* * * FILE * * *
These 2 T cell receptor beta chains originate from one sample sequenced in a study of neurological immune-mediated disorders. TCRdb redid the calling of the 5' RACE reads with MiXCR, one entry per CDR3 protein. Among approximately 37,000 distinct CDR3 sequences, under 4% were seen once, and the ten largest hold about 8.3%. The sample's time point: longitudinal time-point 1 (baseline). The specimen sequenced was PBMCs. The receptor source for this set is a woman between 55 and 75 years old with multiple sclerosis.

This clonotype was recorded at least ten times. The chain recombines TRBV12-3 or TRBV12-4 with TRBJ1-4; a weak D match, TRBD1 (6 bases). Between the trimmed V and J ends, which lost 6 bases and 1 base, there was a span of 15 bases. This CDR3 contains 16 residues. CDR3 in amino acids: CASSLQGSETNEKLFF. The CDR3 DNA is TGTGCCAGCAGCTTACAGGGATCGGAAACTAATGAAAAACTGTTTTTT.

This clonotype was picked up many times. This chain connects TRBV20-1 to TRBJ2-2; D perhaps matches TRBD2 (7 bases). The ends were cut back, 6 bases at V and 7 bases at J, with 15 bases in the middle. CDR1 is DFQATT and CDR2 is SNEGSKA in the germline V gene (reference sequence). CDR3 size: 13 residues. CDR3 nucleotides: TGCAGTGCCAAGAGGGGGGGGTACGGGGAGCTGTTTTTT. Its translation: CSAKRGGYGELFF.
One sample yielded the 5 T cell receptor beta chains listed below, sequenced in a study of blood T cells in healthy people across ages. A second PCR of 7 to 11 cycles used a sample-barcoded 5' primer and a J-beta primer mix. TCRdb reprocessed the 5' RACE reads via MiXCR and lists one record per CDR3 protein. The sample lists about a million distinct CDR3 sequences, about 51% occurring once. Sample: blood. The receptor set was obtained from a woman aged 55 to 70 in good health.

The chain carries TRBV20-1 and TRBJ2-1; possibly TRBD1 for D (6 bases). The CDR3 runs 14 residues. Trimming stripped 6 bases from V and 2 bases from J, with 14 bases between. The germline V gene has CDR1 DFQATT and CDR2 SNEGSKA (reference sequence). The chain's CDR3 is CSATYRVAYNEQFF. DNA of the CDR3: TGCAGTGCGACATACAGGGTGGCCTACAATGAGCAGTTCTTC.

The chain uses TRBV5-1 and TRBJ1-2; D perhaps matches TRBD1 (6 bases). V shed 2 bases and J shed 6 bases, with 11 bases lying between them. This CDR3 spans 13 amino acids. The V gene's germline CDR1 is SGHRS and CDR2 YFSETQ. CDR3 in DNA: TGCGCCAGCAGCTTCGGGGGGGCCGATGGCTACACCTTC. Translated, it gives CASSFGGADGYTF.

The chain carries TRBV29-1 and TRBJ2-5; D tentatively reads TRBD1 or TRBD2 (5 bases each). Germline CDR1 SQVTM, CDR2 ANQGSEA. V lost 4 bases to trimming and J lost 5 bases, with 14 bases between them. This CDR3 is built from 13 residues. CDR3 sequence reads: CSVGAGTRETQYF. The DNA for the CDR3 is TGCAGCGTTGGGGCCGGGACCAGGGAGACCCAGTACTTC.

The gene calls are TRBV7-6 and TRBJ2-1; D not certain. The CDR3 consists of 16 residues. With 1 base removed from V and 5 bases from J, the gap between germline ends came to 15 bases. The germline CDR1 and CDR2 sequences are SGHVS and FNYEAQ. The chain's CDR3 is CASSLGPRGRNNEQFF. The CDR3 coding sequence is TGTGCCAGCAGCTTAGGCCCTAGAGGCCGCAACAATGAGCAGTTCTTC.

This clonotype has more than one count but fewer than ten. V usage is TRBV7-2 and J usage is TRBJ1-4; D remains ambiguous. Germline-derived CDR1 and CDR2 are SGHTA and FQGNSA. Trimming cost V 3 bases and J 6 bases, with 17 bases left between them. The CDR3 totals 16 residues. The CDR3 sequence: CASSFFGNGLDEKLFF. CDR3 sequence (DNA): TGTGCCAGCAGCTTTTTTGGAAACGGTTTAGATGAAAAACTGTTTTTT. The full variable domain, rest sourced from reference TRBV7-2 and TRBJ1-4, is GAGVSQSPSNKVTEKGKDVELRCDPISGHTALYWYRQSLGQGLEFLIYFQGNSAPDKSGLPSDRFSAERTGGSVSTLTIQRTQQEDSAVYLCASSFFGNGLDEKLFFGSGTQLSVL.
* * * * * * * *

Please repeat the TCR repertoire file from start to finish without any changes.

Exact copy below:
These 2 T cell receptor beta chains originate from one sample sequenced in a study of neurological immune-mediated disorders. TCRdb redid the calling of the 5' RACE reads with MiXCR, one entry per CDR3 protein. Among approximately 37,000 distinct CDR3 sequences, under 4% were seen once, and the ten largest hold about 8.3%. The sample's time point: longitudinal time-point 1 (baseline). The specimen sequenced was PBMCs. The receptor source for this set is a woman between 55 and 75 years old with multiple sclerosis.

This clonotype was recorded at least ten times. The chain recombines TRBV12-3 or TRBV12-4 with TRBJ1-4; a weak D match, TRBD1 (6 bases). Between the trimmed V and J ends, which lost 6 bases and 1 base, there was a span of 15 bases. This CDR3 contains 16 residues. CDR3 in amino acids: CASSLQGSETNEKLFF. The CDR3 DNA is TGTGCCAGCAGCTTACAGGGATCGGAAACTAATGAAAAACTGTTTTTT.

This clonotype was picked up many times. This chain connects TRBV20-1 to TRBJ2-2; D perhaps matches TRBD2 (7 bases). The ends were cut back, 6 bases at V and 7 bases at J, with 15 bases in the middle. CDR1 is DFQATT and CDR2 is SNEGSKA in the germline V gene (reference sequence). CDR3 size: 13 residues. CDR3 nucleotides: TGCAGTGCCAAGAGGGGGGGGTACGGGGAGCTGTTTTTT. Its translation: CSAKRGGYGELFF.
One sample yielded the 5 T cell receptor beta chains listed below, sequenced in a study of blood T cells in healthy people across ages. A second PCR of 7 to 11 cycles used a sample-barcoded 5' primer and a J-beta primer mix. TCRdb reprocessed the 5' RACE reads via MiXCR and lists one record per CDR3 protein. The sample lists about a million distinct CDR3 sequences, about 51% occurring once. Sample: blood. The receptor set was obtained from a woman aged 55 to 70 in good health.

The chain carries TRBV20-1 and TRBJ2-1; possibly TRBD1 for D (6 bases). The CDR3 runs 14 residues. Trimming stripped 6 bases from V and 2 bases from J, with 14 bases between. The germline V gene has CDR1 DFQATT and CDR2 SNEGSKA (reference sequence). The chain's CDR3 is CSATYRVAYNEQFF. DNA of the CDR3: TGCAGTGCGACATACAGGGTGGCCTACAATGAGCAGTTCTTC.

The chain uses TRBV5-1 and TRBJ1-2; D perhaps matches TRBD1 (6 bases). V shed 2 bases and J shed 6 bases, with 11 bases lying between them. This CDR3 spans 13 amino acids. The V gene's germline CDR1 is SGHRS and CDR2 YFSETQ. CDR3 in DNA: TGCGCCAGCAGCTTCGGGGGGGCCGATGGCTACACCTTC. Translated, it gives CASSFGGADGYTF.

The chain carries TRBV29-1 and TRBJ2-5; D tentatively reads TRBD1 or TRBD2 (5 bases each). Germline CDR1 SQVTM, CDR2 ANQGSEA. V lost 4 bases to trimming and J lost 5 bases, with 14 bases between them. This CDR3 is built from 13 residues. CDR3 sequence reads: CSVGAGTRETQYF. The DNA for the CDR3 is TGCAGCGTTGGGGCCGGGACCAGGGAGACCCAGTACTTC.

The gene calls are TRBV7-6 and TRBJ2-1; D not certain. The CDR3 consists of 16 residues. With 1 base removed from V and 5 bases from J, the gap between germline ends came to 15 bases. The germline CDR1 and CDR2 sequences are SGHVS and FNYEAQ. The chain's CDR3 is CASSLGPRGRNNEQFF. The CDR3 coding sequence is TGTGCCAGCAGCTTAGGCCCTAGAGGCCGCAACAATGAGCAGTTCTTC.

This clonotype has more than one count but fewer than ten. V usage is TRBV7-2 and J usage is TRBJ1-4; D remains ambiguous. Germline-derived CDR1 and CDR2 are SGHTA and FQGNSA. Trimming cost V 3 bases and J 6 bases, with 17 bases left between them. The CDR3 totals 16 residues. The CDR3 sequence: CASSFFGNGLDEKLFF. CDR3 sequence (DNA): TGTGCCAGCAGCTTTTTTGGAAACGGTTTAGATGAAAAACTGTTTTTT. The full variable domain, rest sourced from reference TRBV7-2 and TRBJ1-4, is GAGVSQSPSNKVTEKGKDVELRCDPISGHTALYWYRQSLGQGLEFLIYFQGNSAPDKSGLPSDRFSAERTGGSVSTLTIQRTQQEDSAVYLCASSFFGNGLDEKLFFGSGTQLSVL.